He was affiliated with one of Saint Petersburg’s most well-known troll networks, the Internet Research Agency (IRA,) according to media reports and Stanford researchers. Investigator Robert Mueller, in his final report to the House Intelligence Committee, called the IRA a troll farm, saying it had worked to get President Donald Trump elected.
The Russia Today movie and Cameo spots were distributed in Libya as part of an IRA web of misinformation that included hundreds of Facebook and Instagram accounts.
“Although the people behind this activity attempted to conceal their identity and coordination, our investigation found links to individuals associated with past activity by the Russian Internet Research Agency,” Facebook’s Nathaniel Gleicher, head of security policy, and David Agranovich, global threat disruption lead, wrote in a blog post on Tuesday.
Arrested, held, and charged in Libya
Shugaley and his interpreter, Samir Seifan, were detained in May 2019 and charged as spies in June 2020. They were accused of “actions that harmed the State’s security,” according to a statement given to the Anadolu Agency news service.
Russian officials said the two were researchers with the Foundation for the Protection of National Values. But Libya said they were actually working for Wagner Group, a Russian military contractor. Libya said they’d been working with rebel groups to overthrow the government.
In public, Russian diplomats trying to free the pair were seeking talks with the head Libya’s Presidential Council, Fayez al-Sarraj.
“We regularly and insistently raise this topic at all meetings with representatives of the Tripoli authorities, demanding an immediate and unconditional release of the Russian citizens,” said Maria Zakharova, Russian Foreign Ministry spokeswoman, in July.
In private, members of the IRA were flooding Facebook and Instagram in Libya with positive images of the prisoner. Researchers at Facebook and Stanford detailed the “coordinated network” in Libya that helped get secure release.
A few days after the release, Mike Pompeo, US secretary of state, said Russia’s misinformation network in Libya amounted to “political shenanigans.”
“The Libyan government’s release of two Wagner operatives caught undermining Libyan politics is just another example of how Russia uses mercenaries and political shenanigans rather than open democratic means to advance its interests,” he said.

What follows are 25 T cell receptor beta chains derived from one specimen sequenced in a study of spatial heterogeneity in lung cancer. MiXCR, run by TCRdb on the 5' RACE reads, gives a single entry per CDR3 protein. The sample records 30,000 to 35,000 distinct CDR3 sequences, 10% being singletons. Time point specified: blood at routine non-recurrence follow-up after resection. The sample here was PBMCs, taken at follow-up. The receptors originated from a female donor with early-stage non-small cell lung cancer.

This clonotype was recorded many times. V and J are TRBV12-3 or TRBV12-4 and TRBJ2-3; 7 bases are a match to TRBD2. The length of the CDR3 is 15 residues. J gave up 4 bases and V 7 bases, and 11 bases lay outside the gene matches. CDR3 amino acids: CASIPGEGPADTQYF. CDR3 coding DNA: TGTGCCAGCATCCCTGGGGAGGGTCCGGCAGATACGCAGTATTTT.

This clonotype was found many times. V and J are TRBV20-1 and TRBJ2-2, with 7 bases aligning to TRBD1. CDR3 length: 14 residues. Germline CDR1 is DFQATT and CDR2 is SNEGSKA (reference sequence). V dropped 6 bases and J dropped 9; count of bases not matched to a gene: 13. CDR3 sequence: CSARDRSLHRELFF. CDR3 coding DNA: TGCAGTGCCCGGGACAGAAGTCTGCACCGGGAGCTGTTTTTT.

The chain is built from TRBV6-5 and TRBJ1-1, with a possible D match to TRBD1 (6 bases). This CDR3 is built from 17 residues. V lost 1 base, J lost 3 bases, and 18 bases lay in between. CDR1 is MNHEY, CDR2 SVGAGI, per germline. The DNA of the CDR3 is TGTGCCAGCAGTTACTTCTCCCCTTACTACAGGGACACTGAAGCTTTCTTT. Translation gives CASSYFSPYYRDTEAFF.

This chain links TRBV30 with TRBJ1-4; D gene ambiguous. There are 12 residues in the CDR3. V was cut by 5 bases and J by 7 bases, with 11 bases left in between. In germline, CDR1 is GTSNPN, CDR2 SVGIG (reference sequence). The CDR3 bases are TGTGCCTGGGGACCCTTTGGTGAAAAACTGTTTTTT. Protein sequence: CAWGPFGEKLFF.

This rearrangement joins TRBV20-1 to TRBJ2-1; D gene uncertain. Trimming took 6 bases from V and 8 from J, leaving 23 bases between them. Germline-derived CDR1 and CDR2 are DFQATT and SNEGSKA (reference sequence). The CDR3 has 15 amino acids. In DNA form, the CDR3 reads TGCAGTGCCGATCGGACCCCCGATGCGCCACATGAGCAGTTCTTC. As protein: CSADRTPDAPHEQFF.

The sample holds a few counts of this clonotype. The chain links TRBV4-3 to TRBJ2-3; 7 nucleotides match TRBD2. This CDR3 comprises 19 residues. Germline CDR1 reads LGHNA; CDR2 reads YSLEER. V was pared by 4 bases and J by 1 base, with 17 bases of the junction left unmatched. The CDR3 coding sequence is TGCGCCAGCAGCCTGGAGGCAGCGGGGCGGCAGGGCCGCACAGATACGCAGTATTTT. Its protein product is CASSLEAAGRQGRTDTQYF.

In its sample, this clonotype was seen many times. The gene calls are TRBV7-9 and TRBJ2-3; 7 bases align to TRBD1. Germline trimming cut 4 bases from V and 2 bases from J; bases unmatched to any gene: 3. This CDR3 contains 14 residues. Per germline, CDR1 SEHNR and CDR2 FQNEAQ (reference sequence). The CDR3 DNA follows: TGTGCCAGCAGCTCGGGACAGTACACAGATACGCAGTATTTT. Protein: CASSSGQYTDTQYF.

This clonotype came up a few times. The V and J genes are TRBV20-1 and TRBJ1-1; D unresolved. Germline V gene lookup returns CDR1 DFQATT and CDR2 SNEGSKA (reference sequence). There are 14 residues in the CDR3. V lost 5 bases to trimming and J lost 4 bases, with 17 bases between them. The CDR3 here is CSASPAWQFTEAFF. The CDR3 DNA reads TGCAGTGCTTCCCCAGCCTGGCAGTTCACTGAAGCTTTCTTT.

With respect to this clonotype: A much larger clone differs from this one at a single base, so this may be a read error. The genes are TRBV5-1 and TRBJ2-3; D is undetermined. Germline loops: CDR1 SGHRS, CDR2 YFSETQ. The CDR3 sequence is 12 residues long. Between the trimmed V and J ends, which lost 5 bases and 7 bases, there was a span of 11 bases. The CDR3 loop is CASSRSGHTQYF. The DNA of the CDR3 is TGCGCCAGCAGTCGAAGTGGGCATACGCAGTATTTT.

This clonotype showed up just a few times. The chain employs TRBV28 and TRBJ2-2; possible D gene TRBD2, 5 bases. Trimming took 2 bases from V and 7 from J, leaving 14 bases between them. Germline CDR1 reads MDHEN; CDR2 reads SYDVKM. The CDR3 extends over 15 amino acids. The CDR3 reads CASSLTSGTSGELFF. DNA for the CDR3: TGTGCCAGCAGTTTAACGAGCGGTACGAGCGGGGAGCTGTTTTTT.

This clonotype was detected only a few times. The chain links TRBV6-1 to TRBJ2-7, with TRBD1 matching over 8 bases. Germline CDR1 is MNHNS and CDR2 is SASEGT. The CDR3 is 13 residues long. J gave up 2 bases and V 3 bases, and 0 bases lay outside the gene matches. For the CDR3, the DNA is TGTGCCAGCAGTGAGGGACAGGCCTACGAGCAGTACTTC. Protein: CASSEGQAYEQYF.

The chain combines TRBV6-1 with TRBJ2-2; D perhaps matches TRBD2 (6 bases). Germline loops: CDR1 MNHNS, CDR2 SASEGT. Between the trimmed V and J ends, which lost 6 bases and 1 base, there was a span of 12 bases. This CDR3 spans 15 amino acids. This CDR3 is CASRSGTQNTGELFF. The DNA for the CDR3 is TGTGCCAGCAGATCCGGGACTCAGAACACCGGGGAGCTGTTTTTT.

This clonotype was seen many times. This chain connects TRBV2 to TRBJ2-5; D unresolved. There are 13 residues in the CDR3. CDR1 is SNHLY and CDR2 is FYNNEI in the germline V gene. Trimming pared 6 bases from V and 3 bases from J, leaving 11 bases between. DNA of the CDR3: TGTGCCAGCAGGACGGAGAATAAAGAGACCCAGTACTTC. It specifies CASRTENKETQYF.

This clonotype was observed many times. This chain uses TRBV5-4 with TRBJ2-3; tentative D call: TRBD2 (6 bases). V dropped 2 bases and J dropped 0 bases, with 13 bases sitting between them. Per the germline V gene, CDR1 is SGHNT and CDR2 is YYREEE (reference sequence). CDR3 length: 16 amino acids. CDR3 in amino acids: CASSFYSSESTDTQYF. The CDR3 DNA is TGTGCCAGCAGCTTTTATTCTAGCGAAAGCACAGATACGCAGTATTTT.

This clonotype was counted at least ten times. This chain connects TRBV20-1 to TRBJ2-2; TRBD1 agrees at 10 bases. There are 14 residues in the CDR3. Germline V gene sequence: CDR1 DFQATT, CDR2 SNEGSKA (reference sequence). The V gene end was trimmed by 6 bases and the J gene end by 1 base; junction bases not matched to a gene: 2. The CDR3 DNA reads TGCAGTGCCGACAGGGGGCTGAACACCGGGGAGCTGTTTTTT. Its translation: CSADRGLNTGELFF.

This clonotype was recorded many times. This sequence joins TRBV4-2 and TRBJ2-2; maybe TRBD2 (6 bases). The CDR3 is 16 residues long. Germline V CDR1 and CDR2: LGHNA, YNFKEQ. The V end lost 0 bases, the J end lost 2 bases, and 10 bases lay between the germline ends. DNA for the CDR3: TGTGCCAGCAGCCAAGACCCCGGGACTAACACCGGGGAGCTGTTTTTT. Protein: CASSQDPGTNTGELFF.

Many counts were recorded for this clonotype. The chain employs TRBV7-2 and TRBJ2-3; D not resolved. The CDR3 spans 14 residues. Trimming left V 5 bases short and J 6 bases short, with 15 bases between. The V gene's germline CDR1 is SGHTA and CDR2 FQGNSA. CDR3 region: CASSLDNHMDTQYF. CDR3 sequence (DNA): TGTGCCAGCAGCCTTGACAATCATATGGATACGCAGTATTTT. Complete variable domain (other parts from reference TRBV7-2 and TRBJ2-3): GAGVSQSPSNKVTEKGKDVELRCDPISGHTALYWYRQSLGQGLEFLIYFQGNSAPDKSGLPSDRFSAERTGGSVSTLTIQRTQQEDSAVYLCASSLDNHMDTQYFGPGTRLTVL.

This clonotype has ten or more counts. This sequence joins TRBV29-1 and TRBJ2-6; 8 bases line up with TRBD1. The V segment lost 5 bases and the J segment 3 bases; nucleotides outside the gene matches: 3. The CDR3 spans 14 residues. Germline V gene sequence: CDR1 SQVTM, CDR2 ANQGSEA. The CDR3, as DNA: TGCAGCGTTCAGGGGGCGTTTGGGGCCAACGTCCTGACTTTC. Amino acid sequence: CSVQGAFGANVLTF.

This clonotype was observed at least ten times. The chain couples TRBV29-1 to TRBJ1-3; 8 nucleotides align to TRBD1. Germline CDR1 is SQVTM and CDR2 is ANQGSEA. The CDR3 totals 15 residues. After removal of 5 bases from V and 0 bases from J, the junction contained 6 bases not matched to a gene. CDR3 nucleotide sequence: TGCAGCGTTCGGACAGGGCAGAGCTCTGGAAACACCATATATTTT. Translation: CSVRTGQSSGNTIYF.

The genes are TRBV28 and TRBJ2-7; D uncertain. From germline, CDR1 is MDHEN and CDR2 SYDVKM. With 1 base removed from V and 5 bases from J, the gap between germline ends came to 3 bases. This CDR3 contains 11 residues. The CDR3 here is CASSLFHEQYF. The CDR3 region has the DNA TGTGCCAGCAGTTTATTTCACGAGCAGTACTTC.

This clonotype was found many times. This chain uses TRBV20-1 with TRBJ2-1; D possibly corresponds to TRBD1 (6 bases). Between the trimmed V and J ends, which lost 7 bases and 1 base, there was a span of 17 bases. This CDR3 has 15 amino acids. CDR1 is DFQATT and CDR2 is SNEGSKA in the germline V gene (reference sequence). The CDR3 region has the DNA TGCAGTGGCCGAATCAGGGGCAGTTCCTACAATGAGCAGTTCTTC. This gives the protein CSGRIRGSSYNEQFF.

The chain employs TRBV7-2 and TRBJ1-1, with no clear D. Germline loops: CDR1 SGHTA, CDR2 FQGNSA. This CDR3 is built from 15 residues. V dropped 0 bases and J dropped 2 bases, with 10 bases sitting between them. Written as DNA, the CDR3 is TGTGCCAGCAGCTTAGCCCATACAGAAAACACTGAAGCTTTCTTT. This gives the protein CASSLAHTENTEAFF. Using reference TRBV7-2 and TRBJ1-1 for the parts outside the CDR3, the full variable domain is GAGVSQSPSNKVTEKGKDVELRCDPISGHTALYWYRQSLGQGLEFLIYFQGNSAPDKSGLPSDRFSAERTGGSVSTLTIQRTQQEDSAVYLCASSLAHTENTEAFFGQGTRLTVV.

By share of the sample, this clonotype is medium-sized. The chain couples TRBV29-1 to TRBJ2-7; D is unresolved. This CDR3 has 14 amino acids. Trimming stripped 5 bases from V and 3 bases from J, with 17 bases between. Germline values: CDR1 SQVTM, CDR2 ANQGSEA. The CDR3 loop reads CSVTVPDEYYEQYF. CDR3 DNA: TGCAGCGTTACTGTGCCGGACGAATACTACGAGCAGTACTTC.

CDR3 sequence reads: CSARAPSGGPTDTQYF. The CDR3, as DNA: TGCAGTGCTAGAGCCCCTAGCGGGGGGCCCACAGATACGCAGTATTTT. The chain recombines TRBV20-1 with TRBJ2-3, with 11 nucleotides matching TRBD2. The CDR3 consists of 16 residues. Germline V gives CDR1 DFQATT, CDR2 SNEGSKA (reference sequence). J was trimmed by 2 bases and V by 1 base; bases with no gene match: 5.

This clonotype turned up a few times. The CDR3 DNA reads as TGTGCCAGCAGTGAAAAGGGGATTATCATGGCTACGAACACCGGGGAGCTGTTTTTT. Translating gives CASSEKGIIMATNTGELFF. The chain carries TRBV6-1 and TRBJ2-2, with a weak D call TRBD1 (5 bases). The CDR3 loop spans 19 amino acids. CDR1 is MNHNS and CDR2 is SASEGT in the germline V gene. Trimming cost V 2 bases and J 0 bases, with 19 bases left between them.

He noted that Russians had also printed counterfeit Libyan money, violated UN arms embargoes in Libya, and acted in “its own interests to the detriment of the entire region.”
The Facebook network responsible for information about Shugaley was just one of three removed last week, but it was the biggest of them. The other two were focused on different regions, and one was based in France, according to Facebook.
The network supporting Shugaley had also been operating on Twitter, with about 30 accounts, according to Stanford researchers. One account had about 12,000 followers.
Twitter on Wednesday told Business Insider it was still investigating the network, but had taken action on a “small” number of accounts. “We do not have country-specific information to share at this time and our investigations are ongoing,” a Twitter spokesperson said via email.
How did the misinformation campaign work?
First, a production company run by Alexander Malkevich, head of the IRA, raised money to produce “Shugaley.” Yevgeny Prigozhin, who was mentioned in Mueller’s report on hacking in the US, was in charge of the company, Aurum LLC, that held the film’s copyright, according to last week’s report from Stanford researchers, who cited previous reporting on Shugaley and the IRA from The New York Times, Foreign Policy, Bloomberg News, and BBC Africa.
The movie aired on Russia Today’s RT Documentary Channel in May 2020. Shugaley is portrayed in a flattering light. In the film’s narrative, he was in Libya as an aid worker before being captured by terrorists, not the Libyan government. RT called it a “harrowing yet true story.”